May 16, 2012, will mark the first High School Radio Day, a day where high school radio stations across the country will unite to raise awareness of their existence. Founded by Pete Bowers, faculty adviser to Andover High School’s WBFH in Bloomfield Hills, MI, after getting involved with last year’s College Radio Day, the day is set to include publicity pushes, interviews and a nationwide Web chat with participating stations. Of the 200 active high school radio stations, as estimated by Bowers, nearly 30 have already signed on in support. With more than a dozen states being represented and support coming from College Radio Day and broadcasting organizations like Michigan Association Of Broadcasters, Bowers hopes that High School Radio Day can become an annual event. Stations interested in participating can do so through High School Radio Day’s website.
 
Why did you pick May for High School Radio Day?
I suggested that High School Radio Day be held in May, which is the month the first high school radio station signed on the air in 1949 (WNAS, New Albany, IN). Also, I wanted to have it before our schools got off for the summer and a good five months’ separation between HSRD and [College Radio Day].
 
Were you involved with College Radio Day last year?
I did register our station even though we were a high school station because I wanted to support their efforts to bring attention to college radio.
 
What is College Radio Day doing to help support High School Radio Day?
I have talked with the founder and president of CRD, Rob Quicke, who has given me some good advice for putting on our “Day” since they already did their “Day” last October. He has contacted other high school stations who registered for CRD to register for HSRD. We also have been endorsed by CBI, IBS and Michigan Association Of Broadcasters Foundation.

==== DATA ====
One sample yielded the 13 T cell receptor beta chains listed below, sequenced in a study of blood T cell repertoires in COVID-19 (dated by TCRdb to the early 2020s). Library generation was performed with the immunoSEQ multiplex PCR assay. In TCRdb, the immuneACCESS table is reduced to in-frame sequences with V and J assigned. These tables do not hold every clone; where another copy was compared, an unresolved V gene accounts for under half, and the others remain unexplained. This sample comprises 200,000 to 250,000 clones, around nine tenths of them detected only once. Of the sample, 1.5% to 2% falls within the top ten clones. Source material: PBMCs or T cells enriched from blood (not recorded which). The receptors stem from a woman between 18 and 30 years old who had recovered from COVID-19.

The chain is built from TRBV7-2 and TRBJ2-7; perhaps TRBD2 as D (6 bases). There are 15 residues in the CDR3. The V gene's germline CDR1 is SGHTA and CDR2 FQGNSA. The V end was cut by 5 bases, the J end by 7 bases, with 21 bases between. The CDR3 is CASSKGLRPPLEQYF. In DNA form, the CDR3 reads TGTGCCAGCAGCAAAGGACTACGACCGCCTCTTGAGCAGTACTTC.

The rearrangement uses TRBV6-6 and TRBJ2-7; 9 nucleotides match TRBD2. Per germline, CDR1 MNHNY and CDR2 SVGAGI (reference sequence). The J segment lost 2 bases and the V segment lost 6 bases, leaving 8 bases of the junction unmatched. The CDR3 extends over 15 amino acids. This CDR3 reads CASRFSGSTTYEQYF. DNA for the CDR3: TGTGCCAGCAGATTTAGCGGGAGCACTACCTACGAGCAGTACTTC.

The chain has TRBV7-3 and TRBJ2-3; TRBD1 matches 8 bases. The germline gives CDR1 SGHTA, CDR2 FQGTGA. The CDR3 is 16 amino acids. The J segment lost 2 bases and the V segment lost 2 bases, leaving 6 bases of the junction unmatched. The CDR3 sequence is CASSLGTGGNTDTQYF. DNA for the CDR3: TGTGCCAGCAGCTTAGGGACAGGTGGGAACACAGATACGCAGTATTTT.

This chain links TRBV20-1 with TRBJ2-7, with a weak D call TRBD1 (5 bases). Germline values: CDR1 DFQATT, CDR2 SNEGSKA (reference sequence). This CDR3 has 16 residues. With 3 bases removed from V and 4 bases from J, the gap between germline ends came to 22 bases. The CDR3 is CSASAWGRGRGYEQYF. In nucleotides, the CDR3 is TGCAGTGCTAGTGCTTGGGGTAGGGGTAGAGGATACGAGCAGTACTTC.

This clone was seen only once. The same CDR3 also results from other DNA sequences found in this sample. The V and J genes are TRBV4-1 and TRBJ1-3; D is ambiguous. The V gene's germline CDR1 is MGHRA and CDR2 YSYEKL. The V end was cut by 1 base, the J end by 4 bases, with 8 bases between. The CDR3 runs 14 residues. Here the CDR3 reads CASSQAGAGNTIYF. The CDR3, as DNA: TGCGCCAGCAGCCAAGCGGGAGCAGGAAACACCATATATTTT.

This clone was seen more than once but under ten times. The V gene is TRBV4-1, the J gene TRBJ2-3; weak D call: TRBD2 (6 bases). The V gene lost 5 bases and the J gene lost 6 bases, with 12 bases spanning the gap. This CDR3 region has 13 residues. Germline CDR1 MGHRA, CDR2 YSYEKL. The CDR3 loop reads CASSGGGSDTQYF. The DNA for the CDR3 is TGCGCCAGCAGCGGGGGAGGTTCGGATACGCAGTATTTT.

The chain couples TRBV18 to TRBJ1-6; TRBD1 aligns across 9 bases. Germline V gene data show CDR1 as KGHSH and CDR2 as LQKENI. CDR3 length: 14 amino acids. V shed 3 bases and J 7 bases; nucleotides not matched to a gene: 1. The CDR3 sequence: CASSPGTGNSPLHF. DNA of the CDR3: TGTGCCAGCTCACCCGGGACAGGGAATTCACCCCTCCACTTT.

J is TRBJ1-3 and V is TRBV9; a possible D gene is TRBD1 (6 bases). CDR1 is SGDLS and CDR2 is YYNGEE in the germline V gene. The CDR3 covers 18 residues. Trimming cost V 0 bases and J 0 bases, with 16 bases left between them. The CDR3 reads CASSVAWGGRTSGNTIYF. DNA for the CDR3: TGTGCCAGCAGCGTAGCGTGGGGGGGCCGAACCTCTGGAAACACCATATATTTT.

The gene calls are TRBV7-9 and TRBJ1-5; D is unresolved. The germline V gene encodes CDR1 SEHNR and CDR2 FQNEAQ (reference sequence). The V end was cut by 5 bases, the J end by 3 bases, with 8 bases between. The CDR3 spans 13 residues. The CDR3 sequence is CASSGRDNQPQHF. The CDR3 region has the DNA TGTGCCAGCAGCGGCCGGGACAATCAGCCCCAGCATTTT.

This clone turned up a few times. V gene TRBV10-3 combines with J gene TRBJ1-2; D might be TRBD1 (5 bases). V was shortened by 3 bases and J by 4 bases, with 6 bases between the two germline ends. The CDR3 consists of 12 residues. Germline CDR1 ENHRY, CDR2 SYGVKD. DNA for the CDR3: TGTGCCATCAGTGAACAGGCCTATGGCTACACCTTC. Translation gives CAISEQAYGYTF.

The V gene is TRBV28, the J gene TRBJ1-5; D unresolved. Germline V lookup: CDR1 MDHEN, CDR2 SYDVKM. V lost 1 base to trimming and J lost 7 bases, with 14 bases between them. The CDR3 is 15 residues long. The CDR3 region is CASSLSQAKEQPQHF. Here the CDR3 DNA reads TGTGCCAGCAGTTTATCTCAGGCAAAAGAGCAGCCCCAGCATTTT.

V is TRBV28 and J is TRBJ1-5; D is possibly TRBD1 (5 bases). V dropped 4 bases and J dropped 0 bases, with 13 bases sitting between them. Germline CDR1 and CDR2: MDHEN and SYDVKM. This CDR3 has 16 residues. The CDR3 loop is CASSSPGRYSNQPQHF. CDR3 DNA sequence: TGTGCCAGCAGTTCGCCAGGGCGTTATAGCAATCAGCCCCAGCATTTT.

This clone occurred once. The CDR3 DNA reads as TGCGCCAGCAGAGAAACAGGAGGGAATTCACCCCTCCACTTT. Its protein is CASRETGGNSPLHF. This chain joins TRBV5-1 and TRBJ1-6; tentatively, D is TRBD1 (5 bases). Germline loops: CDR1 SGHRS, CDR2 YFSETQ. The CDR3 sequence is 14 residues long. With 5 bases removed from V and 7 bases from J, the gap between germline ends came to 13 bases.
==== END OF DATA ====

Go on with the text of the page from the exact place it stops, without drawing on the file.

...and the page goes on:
Why do you think there are so few high school radio stations?
It’s not easy getting one. It takes a lot of effort by someone at a school district to submit the proper paperwork to the FCC to get a license. Then you need the facilities and equipment, which can be expensive. Then they need to hire someone competent to manage the station. Then there are the costs of operating the station. That’s probably why a lot of high schools have had the plug pulled on them and went dark.
 
Why are high school stations so important?
It’s a two-sided coin. We educate high school students to be proficient as broadcasters over the public airwaves, job one. Second, our stations serve our communities well and make for great public relations vehicles for our school districts.
 
How are you spreading the word about HSRD?
We have given participating stations press release templates that they can use to send to local media. We’ve sent that press release to national media. We have links to our website on the CRD website, CBI website and IBS website. I’ve set up Facebook and Twitter accounts.
 
Do students receive class credit, or is it an extracurricular activity?
Class credit. I teach an intro class titled Exploring Electronic Media and an advanced class titled WBFH Staff.
 
Do you go off air during the summer or invite the community to get involved?
Our school district doesn’t budget for managers to work in the summer, so we have no live programs, but we are automated 24/7/365.
 
What sort of community/school involvement do you have?
We love to do remotes in our community, which is in Bloomfield Hills, a suburb of Detroit. Our favorite remote is at the Woodward Dream Cruise where a million people come out to watch 30,000 cars drive up and down Woodward Avenue.